Tuesday, August 22, 2006

Behavioral Interview Questions on Working with Teams

Although a subset of situational questions, group questions come up so often in behavioral interviews that they deserve special attention. Team questions probe your previous experiences working in groups. What the interviewer is specifically looking for varies from organization to organization. For example, they may be evaluating how you would fit in a “virtual team” environment or they be evaluating how you would fit in a team with older, more experienced, members.

A common mistake in answering team-related questions is only emphasizing leadership skills. Leading a team is not something many new hires do in entry-level positions. Emphasizing only leadership when a team question is asked may give the interviewer the impression that you are not very humble or are not willing to start at the bottom to learn.

Experiences that involve working with unskilled or unmotivated team members can often serve as the most impressive answers to team questions. Exceeding expectations while working individually is certainly respectable, but having the ability to influence others to drive results is far more valuable to an organization. Consider this example based on a true story:

Interviewer: Can you give me an example of previous work in a group?

Candidate: Yes. I was assigned to a group in a graduate database course. It was an interesting situation because the most senior member of our team seemed very unmotivated. It was clear from the start that he wanted to do the least amount of work possible.

Instead of assuming the rest of us would need to pick up the slack, I sat next to him during class and got to know him a little better. It soon became clear to me that the reason he wasn’t doing much work was a matter of pride. He was a Ph.D. student and didn’t want to admit that he didn’t know the first thing about the database system we were using.

After I realized this, I lent him one of my favorite books on the subject and highlighted the most important sections to get him up to speed. I also allowed him to make the ultimate decisions for his part of the project giving him ownership. I think this played well with his personality and allowed him to “save face.”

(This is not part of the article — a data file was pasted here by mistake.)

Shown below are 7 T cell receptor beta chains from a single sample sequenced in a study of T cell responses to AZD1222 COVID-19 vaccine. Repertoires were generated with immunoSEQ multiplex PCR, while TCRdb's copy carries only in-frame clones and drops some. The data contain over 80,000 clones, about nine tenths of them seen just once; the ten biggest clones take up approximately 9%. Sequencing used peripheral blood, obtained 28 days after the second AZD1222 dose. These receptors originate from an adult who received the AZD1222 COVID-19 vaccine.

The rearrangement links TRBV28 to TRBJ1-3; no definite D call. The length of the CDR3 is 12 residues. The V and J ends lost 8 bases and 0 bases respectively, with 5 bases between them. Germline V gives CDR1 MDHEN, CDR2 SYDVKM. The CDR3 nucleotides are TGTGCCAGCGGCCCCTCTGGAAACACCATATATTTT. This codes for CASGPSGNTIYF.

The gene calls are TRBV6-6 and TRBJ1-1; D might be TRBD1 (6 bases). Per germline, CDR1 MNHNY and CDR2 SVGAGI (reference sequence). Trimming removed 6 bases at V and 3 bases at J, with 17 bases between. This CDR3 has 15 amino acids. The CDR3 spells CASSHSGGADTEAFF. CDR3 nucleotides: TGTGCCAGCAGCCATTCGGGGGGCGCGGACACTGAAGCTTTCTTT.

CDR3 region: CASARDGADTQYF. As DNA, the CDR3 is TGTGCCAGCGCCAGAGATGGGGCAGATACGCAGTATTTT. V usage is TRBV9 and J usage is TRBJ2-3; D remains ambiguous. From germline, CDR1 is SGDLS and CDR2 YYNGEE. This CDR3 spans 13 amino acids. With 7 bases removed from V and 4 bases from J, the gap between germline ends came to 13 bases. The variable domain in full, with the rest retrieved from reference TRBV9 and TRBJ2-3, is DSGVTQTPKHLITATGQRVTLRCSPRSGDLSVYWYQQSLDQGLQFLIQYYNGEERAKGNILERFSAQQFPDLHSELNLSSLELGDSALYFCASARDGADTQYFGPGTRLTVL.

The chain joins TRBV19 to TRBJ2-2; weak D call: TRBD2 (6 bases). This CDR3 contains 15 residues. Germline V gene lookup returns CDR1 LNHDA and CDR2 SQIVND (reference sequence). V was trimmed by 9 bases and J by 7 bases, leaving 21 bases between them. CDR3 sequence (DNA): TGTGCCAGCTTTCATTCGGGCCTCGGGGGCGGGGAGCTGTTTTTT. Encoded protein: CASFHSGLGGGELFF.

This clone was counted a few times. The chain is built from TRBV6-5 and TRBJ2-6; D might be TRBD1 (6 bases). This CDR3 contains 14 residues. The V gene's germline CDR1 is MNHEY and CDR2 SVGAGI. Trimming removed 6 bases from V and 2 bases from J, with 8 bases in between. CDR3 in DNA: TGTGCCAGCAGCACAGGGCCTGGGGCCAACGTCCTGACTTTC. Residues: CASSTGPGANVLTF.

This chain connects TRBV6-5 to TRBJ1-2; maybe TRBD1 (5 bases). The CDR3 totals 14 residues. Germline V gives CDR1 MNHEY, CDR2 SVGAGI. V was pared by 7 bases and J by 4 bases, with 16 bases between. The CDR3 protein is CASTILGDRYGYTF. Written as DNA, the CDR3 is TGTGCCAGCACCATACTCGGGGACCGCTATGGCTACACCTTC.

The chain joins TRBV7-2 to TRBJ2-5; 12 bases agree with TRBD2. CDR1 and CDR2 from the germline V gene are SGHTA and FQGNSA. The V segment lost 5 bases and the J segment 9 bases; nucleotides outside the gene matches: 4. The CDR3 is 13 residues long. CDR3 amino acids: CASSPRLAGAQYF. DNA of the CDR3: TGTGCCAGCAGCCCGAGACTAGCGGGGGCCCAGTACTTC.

We were chosen to present our project in front of the class. Its success was far better than what would have resulted without his contributions. In fact, I don’t think anyone else in the group worked as hard as he did.

Wednesday, August 16, 2006

Average Salary Research Site

Have you ever wondered what other people are making for a particular profession or position? Sites such as Salary.com and Vault provide some help, but there is a new startup out there called WageExchange.com that takes compensation research to the next level.

WageExchange.com is an online community where professionals in the IT, advertising & marketing, and accounting & finance industries anonymously share their salaries. At WageExchange.com professionals anonymously share everything from salary, percentage raise, number of weeks of vacation, average number of hours worked per week, stress level, etc.

People want to know the salaries of their coworkers, neighbors, friends, and family, but talking about salaries is taboo in our society. As their tagline states “It’s rude to ask, but you want to know!” Most salary services or websites provides salary statistics and corresponding nice graphs. WageExchange.com shares the raw data. You have access to what other individuals are making and can obtain other details that assists with determining how their salaries compare with other professionals. WageExchange.com members share useful information such as how many hours they work a week, how many stock options they were granted, how many weeks of vacation they can take, the industry they work in, and employment satisfaction, just to name a few. Members are willing to share private information because everything is done anonymously. WageExchange.com does not ask for and does not share private information such as names, addresses, telephone numbers, etc.